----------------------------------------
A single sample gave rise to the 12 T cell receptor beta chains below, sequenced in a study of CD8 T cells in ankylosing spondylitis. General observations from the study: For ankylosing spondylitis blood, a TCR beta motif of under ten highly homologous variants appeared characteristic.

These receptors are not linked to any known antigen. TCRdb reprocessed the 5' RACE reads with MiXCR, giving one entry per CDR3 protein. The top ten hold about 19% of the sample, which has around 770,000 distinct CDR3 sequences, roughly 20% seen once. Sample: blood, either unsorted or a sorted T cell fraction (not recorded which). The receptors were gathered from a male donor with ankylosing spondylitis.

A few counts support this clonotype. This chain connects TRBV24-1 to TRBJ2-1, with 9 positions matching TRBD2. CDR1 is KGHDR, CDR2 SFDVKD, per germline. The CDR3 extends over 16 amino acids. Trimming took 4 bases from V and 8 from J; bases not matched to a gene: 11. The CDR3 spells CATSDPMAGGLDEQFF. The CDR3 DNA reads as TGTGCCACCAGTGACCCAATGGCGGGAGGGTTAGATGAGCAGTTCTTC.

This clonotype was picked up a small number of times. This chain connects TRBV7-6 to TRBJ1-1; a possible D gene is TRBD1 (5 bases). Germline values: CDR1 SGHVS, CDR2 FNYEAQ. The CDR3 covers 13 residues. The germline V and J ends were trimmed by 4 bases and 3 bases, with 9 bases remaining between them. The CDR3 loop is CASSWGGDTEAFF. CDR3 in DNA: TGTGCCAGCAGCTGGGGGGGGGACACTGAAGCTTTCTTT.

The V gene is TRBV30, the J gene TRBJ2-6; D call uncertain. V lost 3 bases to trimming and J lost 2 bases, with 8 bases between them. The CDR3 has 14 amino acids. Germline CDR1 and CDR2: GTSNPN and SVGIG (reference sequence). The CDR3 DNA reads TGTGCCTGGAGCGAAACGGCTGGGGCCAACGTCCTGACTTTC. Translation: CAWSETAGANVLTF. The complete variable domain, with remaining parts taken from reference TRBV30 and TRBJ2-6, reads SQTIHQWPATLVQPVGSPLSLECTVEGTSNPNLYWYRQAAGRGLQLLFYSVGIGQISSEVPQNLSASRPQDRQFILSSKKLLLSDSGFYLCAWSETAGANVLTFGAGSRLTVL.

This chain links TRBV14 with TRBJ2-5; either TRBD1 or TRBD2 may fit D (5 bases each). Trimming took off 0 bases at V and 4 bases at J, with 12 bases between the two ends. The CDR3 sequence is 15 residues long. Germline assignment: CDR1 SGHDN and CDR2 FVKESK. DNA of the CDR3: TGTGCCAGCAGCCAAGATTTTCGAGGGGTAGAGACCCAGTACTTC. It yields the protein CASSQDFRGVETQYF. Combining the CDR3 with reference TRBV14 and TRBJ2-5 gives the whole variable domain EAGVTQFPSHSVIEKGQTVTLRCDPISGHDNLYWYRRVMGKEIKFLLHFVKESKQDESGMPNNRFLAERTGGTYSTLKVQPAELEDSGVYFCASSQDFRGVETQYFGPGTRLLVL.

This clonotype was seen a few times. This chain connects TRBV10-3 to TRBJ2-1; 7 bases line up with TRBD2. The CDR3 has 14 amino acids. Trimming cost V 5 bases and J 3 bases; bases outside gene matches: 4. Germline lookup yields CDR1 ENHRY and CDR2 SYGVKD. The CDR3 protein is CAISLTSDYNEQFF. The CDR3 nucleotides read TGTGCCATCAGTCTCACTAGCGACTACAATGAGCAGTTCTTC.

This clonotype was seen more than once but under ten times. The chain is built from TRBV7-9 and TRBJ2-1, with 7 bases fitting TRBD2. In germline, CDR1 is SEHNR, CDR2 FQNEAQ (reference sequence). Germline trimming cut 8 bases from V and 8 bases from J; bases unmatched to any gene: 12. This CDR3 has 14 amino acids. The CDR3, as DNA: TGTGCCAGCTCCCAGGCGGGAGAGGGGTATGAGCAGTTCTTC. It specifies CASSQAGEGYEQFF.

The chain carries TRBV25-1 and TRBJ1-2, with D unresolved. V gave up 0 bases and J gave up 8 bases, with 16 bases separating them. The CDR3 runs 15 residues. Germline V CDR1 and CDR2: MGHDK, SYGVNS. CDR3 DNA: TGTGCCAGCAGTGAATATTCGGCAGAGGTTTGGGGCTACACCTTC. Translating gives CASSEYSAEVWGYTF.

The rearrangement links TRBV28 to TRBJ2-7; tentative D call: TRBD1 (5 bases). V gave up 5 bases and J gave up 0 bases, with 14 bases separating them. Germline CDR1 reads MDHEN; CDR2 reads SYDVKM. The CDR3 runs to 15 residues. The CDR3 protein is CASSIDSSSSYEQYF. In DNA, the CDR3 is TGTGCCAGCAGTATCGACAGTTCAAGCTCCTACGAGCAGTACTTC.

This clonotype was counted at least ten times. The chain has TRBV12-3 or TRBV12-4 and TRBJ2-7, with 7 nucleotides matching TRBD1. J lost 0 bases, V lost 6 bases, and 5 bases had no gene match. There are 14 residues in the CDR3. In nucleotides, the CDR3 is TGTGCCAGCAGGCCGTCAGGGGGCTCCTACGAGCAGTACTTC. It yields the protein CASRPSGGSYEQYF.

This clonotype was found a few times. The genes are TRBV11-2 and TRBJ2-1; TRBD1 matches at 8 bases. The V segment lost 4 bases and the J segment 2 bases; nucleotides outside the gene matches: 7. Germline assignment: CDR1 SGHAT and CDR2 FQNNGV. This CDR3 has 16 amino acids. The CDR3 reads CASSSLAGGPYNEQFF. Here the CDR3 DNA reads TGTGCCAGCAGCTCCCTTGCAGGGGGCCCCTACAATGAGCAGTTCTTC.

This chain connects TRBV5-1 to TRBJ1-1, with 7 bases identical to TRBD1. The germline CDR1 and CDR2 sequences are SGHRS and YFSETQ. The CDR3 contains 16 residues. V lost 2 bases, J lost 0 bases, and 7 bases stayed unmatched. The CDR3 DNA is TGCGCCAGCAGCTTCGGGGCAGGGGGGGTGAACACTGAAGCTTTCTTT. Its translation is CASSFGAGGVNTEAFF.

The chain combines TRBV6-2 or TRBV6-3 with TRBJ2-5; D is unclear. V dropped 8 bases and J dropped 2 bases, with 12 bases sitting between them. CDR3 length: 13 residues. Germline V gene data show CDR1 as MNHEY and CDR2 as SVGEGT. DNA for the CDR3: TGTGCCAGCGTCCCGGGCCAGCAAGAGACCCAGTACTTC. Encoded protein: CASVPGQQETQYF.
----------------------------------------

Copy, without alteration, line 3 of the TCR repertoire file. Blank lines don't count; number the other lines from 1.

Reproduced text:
A few counts support this clonotype. This chain connects TRBV24-1 to TRBJ2-1, with 9 positions matching TRBD2. CDR1 is KGHDR, CDR2 SFDVKD, per germline. The CDR3 extends over 16 amino acids. Trimming took 4 bases from V and 8 from J; bases not matched to a gene: 11. The CDR3 spells CATSDPMAGGLDEQFF. The CDR3 DNA reads as TGTGCCACCAGTGACCCAATGGCGGGAGGGTTAGATGAGCAGTTCTTC.